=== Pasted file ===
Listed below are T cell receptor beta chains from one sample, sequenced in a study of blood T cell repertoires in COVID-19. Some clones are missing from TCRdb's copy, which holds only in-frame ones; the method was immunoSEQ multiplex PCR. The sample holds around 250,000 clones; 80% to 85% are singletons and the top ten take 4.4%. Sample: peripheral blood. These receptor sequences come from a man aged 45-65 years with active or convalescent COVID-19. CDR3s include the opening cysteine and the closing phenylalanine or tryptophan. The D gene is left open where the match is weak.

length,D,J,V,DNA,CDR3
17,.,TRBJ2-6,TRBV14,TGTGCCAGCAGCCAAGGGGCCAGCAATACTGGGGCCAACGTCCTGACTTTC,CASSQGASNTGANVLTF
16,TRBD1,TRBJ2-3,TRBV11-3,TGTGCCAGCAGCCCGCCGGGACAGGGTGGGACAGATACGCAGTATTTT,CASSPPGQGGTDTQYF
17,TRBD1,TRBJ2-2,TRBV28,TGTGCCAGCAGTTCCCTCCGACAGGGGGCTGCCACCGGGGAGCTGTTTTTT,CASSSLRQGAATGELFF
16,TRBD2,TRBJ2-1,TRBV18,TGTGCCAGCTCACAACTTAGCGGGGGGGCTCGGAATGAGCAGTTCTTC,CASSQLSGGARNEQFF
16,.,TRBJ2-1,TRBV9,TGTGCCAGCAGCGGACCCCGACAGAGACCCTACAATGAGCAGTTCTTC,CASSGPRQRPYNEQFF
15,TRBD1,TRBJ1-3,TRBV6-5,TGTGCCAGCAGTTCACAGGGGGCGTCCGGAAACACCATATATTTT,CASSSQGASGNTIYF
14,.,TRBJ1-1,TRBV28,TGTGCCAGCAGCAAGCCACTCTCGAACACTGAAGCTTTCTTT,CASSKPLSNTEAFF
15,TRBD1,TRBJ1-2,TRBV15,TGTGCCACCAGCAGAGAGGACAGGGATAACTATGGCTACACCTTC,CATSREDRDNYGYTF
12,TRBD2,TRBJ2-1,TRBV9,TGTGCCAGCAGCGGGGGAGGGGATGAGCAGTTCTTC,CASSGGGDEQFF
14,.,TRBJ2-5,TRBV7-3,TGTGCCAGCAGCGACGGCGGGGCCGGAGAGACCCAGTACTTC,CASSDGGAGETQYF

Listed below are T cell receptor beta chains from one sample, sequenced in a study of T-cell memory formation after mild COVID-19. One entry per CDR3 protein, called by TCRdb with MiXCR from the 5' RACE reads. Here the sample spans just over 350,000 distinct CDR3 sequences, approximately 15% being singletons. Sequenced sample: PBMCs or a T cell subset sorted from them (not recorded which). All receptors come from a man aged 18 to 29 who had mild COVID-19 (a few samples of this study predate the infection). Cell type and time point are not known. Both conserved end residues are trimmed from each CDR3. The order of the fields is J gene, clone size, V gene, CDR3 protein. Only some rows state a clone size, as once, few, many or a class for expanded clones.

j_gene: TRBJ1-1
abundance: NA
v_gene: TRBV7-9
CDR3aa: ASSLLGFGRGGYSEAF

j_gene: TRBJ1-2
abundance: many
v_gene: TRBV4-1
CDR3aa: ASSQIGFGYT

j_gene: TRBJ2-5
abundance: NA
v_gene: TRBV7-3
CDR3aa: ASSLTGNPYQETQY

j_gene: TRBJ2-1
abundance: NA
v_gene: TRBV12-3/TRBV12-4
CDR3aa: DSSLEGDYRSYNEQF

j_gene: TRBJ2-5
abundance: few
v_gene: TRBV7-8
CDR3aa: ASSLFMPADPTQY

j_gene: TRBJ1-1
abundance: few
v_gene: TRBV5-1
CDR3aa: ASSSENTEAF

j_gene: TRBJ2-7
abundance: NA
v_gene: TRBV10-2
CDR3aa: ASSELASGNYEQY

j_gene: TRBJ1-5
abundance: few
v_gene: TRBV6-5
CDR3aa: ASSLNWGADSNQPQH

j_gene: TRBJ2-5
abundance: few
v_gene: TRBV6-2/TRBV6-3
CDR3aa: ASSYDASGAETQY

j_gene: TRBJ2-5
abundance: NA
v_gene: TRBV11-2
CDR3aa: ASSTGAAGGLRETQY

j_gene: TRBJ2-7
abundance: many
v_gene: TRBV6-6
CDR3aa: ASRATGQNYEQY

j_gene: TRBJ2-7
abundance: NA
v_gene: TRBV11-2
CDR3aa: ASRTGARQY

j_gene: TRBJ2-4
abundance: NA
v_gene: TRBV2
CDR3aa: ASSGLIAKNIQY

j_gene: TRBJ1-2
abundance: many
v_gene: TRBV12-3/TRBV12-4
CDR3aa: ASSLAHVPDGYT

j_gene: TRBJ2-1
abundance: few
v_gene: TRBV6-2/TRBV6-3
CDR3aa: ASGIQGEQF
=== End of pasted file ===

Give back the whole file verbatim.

Listed below are T cell receptor beta chains from one sample, sequenced in a study of blood T cell repertoires in COVID-19. Some clones are missing from TCRdb's copy, which holds only in-frame ones; the method was immunoSEQ multiplex PCR. The sample holds around 250,000 clones; 80% to 85% are singletons and the top ten take 4.4%. Sample: peripheral blood. These receptor sequences come from a man aged 45-65 years with active or convalescent COVID-19. CDR3s include the opening cysteine and the closing phenylalanine or tryptophan. The D gene is left open where the match is weak.

length,D,J,V,DNA,CDR3
17,.,TRBJ2-6,TRBV14,TGTGCCAGCAGCCAAGGGGCCAGCAATACTGGGGCCAACGTCCTGACTTTC,CASSQGASNTGANVLTF
16,TRBD1,TRBJ2-3,TRBV11-3,TGTGCCAGCAGCCCGCCGGGACAGGGTGGGACAGATACGCAGTATTTT,CASSPPGQGGTDTQYF
17,TRBD1,TRBJ2-2,TRBV28,TGTGCCAGCAGTTCCCTCCGACAGGGGGCTGCCACCGGGGAGCTGTTTTTT,CASSSLRQGAATGELFF
16,TRBD2,TRBJ2-1,TRBV18,TGTGCCAGCTCACAACTTAGCGGGGGGGCTCGGAATGAGCAGTTCTTC,CASSQLSGGARNEQFF
16,.,TRBJ2-1,TRBV9,TGTGCCAGCAGCGGACCCCGACAGAGACCCTACAATGAGCAGTTCTTC,CASSGPRQRPYNEQFF
15,TRBD1,TRBJ1-3,TRBV6-5,TGTGCCAGCAGTTCACAGGGGGCGTCCGGAAACACCATATATTTT,CASSSQGASGNTIYF
14,.,TRBJ1-1,TRBV28,TGTGCCAGCAGCAAGCCACTCTCGAACACTGAAGCTTTCTTT,CASSKPLSNTEAFF
15,TRBD1,TRBJ1-2,TRBV15,TGTGCCACCAGCAGAGAGGACAGGGATAACTATGGCTACACCTTC,CATSREDRDNYGYTF
12,TRBD2,TRBJ2-1,TRBV9,TGTGCCAGCAGCGGGGGAGGGGATGAGCAGTTCTTC,CASSGGGDEQFF
14,.,TRBJ2-5,TRBV7-3,TGTGCCAGCAGCGACGGCGGGGCCGGAGAGACCCAGTACTTC,CASSDGGAGETQYF

Listed below are T cell receptor beta chains from one sample, sequenced in a study of T-cell memory formation after mild COVID-19. One entry per CDR3 protein, called by TCRdb with MiXCR from the 5' RACE reads. Here the sample spans just over 350,000 distinct CDR3 sequences, approximately 15% being singletons. Sequenced sample: PBMCs or a T cell subset sorted from them (not recorded which). All receptors come from a man aged 18 to 29 who had mild COVID-19 (a few samples of this study predate the infection). Cell type and time point are not known. Both conserved end residues are trimmed from each CDR3. The order of the fields is J gene, clone size, V gene, CDR3 protein. Only some rows state a clone size, as once, few, many or a class for expanded clones.

j_gene: TRBJ1-1
abundance: NA
v_gene: TRBV7-9
CDR3aa: ASSLLGFGRGGYSEAF

j_gene: TRBJ1-2
abundance: many
v_gene: TRBV4-1
CDR3aa: ASSQIGFGYT

j_gene: TRBJ2-5
abundance: NA
v_gene: TRBV7-3
CDR3aa: ASSLTGNPYQETQY

j_gene: TRBJ2-1
abundance: NA
v_gene: TRBV12-3/TRBV12-4
CDR3aa: DSSLEGDYRSYNEQF

j_gene: TRBJ2-5
abundance: few
v_gene: TRBV7-8
CDR3aa: ASSLFMPADPTQY

j_gene: TRBJ1-1
abundance: few
v_gene: TRBV5-1
CDR3aa: ASSSENTEAF

j_gene: TRBJ2-7
abundance: NA
v_gene: TRBV10-2
CDR3aa: ASSELASGNYEQY

j_gene: TRBJ1-5
abundance: few
v_gene: TRBV6-5
CDR3aa: ASSLNWGADSNQPQH

j_gene: TRBJ2-5
abundance: few
v_gene: TRBV6-2/TRBV6-3
CDR3aa: ASSYDASGAETQY

j_gene: TRBJ2-5
abundance: NA
v_gene: TRBV11-2
CDR3aa: ASSTGAAGGLRETQY

j_gene: TRBJ2-7
abundance: many
v_gene: TRBV6-6
CDR3aa: ASRATGQNYEQY

j_gene: TRBJ2-7
abundance: NA
v_gene: TRBV11-2
CDR3aa: ASRTGARQY

j_gene: TRBJ2-4
abundance: NA
v_gene: TRBV2
CDR3aa: ASSGLIAKNIQY

j_gene: TRBJ1-2
abundance: many
v_gene: TRBV12-3/TRBV12-4
CDR3aa: ASSLAHVPDGYT

j_gene: TRBJ2-1
abundance: few
v_gene: TRBV6-2/TRBV6-3
CDR3aa: ASGIQGEQF